Institute for War and Peace Reporting | Giving Voice, Driving Change
Road to Damascus Still Risky
For drivers and passengers travelling on Iraq's international highways, the siege of Fallujah added more time and higher risks to the already arduous journey between Baghdad and its borders with Syria and Jordan.
Travellers had to endure long detours through insurgent-held territory – in addition to the perennial bandits and corrupt border officials – on their long journeys through the deserts of western Iraq and farmlands of the upper Euphrates valley.
"The trip is like a group of soldiers going into battle unarmed in enemy territory," said Firas Nadhem, a driver who makes the journey from Hafedh al-Qadi square in central Baghdad to Syria.
"Passengers are always tense and nervous. Sometimes they curse and blaspheme the whole time," said Walid Abd al-Jawad, another driver who plies the route.
For most of April, the main highway to Syria was closed by US troops besieging Fallujah, forcing drivers onto single-lane side roads north of the beleaguered city.
The route, besides adding as many as 16 hours to the eight-hour trip to the border, put travellers at the mercy of anti-Coalition fighters.
"We were stopped by the resistance, their face covered with yishmagh shawls and carrying grenades and Kalashnikovs," said Nadhem. He said the fighters checked everyone's passport to make sure that there were no foreigners among them.
An estimated 50 foreigners have been abducted since large-scale fighting broke out in Fallujah in early April, many of them on the desert road from Jordan.
Passengers' IDs were also checked to make sure that there was no evidence of "collaboration" with the Coalition, Nadhem said. Once that was clear, the insurgents then collected 20,000 dinars, about 14 US dollars, in “tolls” and allowed the vehicle to continue on its way.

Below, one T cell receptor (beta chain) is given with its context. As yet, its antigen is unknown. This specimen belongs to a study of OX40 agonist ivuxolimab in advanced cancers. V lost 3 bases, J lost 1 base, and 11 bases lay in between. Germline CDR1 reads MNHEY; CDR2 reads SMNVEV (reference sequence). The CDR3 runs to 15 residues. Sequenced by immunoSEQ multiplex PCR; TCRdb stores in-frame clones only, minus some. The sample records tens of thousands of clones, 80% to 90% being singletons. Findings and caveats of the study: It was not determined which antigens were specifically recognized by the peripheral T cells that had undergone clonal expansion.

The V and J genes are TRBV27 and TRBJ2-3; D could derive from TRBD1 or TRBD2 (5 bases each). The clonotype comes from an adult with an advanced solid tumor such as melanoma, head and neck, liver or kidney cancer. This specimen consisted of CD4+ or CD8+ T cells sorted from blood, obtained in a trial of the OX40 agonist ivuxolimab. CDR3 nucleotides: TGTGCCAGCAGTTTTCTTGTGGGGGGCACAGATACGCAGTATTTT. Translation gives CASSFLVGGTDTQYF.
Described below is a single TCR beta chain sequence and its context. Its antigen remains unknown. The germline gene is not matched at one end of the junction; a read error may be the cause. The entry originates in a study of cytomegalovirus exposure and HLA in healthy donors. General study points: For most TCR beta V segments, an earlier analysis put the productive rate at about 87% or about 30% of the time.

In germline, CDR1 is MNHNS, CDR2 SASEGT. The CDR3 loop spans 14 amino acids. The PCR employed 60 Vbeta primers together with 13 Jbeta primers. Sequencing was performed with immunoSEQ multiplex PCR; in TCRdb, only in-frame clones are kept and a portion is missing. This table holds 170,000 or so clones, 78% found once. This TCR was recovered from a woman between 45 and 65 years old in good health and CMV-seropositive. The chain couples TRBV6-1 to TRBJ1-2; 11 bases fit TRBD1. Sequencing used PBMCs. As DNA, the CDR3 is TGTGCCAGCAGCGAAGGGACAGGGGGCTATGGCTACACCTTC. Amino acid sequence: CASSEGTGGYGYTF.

A political deal struck in Fallujah in early May has led to the reopening of the main highway, and the insurgents - for now at least - appear to have faded back into the countryside.
But bandits still ply the highway - particularly the low desert hills around the Kilometre 160 rest-stop just west of Ramadi, where they overtake passenger vehicles and force them to the roadside.
General Abd al-Hadi Salih al-Rawi, head of the al-Salaam police station responsible for the area near Kilometre 160, said his officers recorded 20 cases of robbery in the first week of May.
Police, he says, lack both vehicles and communications equipment, while the bandits have both – plus heavy weapons to defend themselves.
Bahaa Abd al-Karim al-Kubaisi, an investor travelling through the area from Jordan, was one of those victims.
"On May 4, 2004, three cars stopped me – a grey BMW and two black Opels. Six masked men carrying PKS [heavy machineguns] threatened me, took me out of the car, tore off my shirt, and tied my hands with a yishmagh shawl."
Kubaisi was abandoned by the side of the road, but was rescued a half hour later by police who had been notified by a passing motorist. He lost his car and his documents, along with 10,000 dollars and some Iraqi dinars.
Travellers' woes don’t end when they reach the border, either.
At the al-Walid border post, even after documents have been stamped and the vehicle checked, the driver shepherding one weary group of travellers is approached by a customs inspector who asks him for cash. The driver hands over 10,000 dinars, about seven dollars.
Officials in Baghdad say the central government has little control over what goes on at the border, leading to widespread corruption. According to Major Majed Hamid, a Baghdad-based official with the border guards, the local tribes who control the border area and exert influence over the frontier posts have "started to give honorary ranks to illiterate people, which leads to dishonest treatment of travellers and demands for money”.
Another border official, Raed Nazar, says frontier posts have begun cracking down on corruption and firing dishonest personnel since April.
Nonetheless, one young customs official freely admits that the practice continues. When officers stopped a Syrian truck smuggling petrol out of Iraq, he said he earned the equivalent of 10 dollars in bribes, while the chief inspector got 40 dollars.
"My salary is 100,000 dinars [70 dollars] a month and I haven't received it in three months," he explained.
Awad al-Taie is an IWPR trainee journalist in Iraq.
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